NBL Hall of Famer Cal Bruton has met with New Zealand Breakers officials to help devise a plan to revive the Canberra Cannons as a consortium prepares to bid for a spot in the NBL competition for the 2015-16 season.
Bruton's son and NBL great C.J. Bruton also looms as a potential recruit or coach of a Canberra team, with Cal snr declaring it would be "the icing on the cake" for C.J.'s career if he finished in Canberra.
The NBL has called for expressions of interest for potential Victorian teams to join the competition and is set to widen its search for new clubs by gauging interest from Canberra, Wellington, Brisbane, Tasmania and Victoria.
Canberra bids will go through an expression of interest process in the coming weeks, 11 years after the Cannons went bust.
Bruton is yet to finalise a plan for a Canberra proposal and is waiting to speak with the NBL to get more details.
C.J. Bruton finished his playing stint with the New Zealand Breakers last weekend, but is yet to decide if he will retire after 20 years, six titles and two Olympic Games.
C.J. played for the Cannons from 2001-03 when Cal was the coach and if he opted to continue playing, he would be 40 by the time a Canberra team was cleared to join the NBL.
"C.J. hasn't come out and said he retired. A lot of players go into their 40s ... C.J. brings something pretty special to the table," Cal Bruton said.
"Who knows what will happen if a Canberra team gets the go-ahead. C.J. will have some opportunities. If he chooses to be a part of something in Canberra, that would be the icing on the cake for me."
NBL chief executive Fraser Neill is confident there is "strong anecdotal interest" from benefactors who are considering helping prop up a Canberra franchise.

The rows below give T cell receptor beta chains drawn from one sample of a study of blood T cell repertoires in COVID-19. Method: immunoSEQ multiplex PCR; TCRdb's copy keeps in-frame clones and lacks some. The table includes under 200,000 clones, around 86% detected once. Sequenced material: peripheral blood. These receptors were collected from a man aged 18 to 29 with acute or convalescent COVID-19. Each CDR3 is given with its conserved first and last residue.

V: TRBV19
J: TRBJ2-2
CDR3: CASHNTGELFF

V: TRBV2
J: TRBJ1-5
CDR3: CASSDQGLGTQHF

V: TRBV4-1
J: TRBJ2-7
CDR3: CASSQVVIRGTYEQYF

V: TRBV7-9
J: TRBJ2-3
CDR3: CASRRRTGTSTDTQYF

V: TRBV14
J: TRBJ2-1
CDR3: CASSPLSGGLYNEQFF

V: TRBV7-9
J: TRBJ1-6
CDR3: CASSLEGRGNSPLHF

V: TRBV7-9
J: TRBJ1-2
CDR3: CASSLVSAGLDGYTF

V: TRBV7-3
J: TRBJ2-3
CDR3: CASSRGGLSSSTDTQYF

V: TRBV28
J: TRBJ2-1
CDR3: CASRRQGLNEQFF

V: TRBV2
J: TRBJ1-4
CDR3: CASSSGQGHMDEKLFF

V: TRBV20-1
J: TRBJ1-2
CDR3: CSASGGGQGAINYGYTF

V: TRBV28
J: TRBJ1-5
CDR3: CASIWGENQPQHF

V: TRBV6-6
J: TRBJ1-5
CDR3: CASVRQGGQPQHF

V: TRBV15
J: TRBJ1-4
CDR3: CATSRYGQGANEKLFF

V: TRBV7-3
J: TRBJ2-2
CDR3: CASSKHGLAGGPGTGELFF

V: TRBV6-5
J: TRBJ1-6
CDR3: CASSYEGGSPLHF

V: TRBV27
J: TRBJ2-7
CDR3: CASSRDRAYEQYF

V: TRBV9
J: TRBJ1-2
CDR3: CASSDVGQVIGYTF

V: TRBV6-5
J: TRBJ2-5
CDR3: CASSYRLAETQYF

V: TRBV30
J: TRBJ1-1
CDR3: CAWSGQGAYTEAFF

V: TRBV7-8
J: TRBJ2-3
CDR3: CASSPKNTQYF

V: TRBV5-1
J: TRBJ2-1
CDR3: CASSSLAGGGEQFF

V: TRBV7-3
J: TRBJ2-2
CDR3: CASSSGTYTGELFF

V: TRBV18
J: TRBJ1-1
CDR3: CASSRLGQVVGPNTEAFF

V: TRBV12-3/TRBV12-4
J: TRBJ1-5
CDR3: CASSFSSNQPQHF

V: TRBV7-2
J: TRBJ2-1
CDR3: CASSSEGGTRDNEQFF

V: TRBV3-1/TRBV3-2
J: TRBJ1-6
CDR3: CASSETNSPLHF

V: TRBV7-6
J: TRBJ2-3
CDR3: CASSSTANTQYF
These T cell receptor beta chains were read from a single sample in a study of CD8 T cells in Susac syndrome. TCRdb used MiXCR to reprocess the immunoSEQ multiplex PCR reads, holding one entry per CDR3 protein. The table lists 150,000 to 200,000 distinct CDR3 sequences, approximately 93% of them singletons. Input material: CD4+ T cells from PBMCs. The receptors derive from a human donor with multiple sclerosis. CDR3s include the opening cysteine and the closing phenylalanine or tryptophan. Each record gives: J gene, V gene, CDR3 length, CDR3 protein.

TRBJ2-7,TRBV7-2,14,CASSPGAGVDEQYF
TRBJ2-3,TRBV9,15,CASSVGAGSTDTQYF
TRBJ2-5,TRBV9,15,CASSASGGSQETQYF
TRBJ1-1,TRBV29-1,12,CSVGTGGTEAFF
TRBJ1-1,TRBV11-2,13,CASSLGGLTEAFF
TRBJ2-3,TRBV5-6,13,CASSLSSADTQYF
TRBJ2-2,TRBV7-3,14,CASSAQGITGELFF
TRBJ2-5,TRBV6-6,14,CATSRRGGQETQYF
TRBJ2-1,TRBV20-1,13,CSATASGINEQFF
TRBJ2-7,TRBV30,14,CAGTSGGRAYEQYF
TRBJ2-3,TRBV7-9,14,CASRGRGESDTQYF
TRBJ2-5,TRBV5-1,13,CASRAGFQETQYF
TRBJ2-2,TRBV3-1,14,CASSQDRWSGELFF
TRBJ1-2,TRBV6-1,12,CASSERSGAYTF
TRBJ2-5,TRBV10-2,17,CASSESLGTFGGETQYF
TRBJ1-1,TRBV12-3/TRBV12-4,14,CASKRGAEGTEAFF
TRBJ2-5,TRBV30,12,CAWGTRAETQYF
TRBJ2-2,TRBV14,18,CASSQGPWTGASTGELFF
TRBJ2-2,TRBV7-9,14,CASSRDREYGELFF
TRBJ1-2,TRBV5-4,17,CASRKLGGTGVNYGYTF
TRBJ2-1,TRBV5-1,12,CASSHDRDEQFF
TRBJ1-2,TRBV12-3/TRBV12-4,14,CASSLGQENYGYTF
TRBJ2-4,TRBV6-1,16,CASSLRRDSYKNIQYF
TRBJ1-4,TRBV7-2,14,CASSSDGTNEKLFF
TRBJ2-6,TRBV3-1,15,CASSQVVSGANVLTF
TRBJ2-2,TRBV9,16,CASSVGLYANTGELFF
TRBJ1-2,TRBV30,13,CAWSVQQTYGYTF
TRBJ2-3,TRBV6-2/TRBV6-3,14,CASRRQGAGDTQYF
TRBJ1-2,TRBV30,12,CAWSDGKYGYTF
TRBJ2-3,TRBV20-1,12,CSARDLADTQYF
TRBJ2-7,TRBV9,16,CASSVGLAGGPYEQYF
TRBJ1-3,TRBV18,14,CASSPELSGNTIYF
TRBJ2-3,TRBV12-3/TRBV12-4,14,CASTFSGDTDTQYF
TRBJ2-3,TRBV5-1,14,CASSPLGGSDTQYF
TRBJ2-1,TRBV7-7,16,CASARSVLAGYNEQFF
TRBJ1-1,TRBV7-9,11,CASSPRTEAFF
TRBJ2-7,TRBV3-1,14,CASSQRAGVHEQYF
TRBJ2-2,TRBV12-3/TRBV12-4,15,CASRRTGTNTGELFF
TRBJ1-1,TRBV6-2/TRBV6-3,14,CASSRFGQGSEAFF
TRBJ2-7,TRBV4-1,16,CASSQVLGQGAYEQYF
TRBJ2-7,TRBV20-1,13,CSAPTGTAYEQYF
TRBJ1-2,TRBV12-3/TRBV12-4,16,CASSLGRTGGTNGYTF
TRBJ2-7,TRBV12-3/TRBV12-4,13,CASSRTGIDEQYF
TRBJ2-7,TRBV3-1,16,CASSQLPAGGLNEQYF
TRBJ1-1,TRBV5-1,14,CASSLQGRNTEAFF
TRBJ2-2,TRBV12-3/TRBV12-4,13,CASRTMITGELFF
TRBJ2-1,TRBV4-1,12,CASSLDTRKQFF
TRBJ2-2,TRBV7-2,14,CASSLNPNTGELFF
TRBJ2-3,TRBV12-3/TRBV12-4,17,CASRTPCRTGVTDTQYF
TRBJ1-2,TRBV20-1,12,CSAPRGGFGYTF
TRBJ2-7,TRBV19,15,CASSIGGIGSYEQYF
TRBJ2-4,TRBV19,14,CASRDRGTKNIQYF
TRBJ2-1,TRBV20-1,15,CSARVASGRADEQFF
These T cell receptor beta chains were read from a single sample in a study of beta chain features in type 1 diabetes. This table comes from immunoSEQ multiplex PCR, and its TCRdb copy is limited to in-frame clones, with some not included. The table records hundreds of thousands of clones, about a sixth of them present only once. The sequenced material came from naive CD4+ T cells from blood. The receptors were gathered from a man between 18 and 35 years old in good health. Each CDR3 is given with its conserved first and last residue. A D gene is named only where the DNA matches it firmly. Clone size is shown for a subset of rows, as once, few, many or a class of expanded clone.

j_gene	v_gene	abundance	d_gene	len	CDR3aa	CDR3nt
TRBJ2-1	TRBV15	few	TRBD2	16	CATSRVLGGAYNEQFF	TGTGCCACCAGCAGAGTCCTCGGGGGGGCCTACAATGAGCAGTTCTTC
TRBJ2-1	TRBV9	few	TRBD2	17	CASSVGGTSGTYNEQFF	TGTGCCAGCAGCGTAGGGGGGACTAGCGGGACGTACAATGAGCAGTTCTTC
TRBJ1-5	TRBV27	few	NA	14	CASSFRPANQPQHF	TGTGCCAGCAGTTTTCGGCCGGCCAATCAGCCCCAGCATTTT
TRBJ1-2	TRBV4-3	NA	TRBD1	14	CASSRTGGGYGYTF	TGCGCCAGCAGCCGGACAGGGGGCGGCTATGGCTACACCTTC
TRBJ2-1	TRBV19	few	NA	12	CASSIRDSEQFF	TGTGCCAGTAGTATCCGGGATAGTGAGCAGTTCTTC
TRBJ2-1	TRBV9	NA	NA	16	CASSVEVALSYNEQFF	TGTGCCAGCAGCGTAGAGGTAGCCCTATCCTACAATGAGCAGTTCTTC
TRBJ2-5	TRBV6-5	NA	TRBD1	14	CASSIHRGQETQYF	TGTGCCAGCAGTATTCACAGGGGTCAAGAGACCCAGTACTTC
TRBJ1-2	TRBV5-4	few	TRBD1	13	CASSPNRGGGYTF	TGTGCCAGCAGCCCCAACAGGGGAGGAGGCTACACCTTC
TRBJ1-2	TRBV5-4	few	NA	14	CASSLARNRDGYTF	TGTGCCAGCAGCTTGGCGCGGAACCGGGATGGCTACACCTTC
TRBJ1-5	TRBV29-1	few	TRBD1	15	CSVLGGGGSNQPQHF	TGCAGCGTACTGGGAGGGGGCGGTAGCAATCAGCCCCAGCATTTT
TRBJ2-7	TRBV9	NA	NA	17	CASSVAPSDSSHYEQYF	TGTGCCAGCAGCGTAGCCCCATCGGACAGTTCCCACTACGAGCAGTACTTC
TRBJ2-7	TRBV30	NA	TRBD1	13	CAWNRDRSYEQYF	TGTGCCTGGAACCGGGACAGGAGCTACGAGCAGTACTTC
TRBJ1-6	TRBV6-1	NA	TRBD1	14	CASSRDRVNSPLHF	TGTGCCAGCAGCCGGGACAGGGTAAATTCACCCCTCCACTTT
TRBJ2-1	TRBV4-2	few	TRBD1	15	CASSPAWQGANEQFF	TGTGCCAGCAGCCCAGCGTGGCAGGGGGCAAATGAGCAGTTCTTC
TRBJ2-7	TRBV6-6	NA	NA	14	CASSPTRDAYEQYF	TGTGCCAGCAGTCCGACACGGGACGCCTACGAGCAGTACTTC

Consortiums will have two weeks to lodge an application, after which the NBL will spend four months working with the standout bids.
“We’ve had a lot of strong anecdotal interest [regarding Canberra], we’re quite positive of getting some pretty good groups involved,’’ Neill said.
“There’ll be two weeks for anyone who wants to be involved in the funding of facilities, management or any other aspect of it to lodge an application.
“If we got two or three [bids] we may talk to them about joining forces, if they have different skill sets which would complement each other.
“We wouldn’t be in Canberra if we didn’t think they could have a team, that’s for sure.’’
Cal Bruton is helping spearhead one potential consortium, and has held recent meetings with NBL powerbrokers.
He met with New Zealand Breakers officials while in Auckland to watch C.J.'s farewell game.
"We've been meeting with different groups of people to come up with the right model that would best suit Canberra," Bruton said.
"It's just great we've reached a point now where they're talking about Canberra again."
There are concerns Canberra doesn’t boast the corporate backing to support another national league team in an already congested market.
The estimated cost of running an NBL club is $5 million a year, but Neill believes a team could operate with a $3 million to $4 million budget under the right financial model.
“People tell us there’s money there,’’ Neill said.
“Canberra can support an NRL team and a rugby union team, and ours costs 15 to 20 per cent of what they cost.
“I’ve got no reason not to think that, but they must be sustainable from day one."
Neill said the possibility of staging pre-season or an official NBL game had been discussed.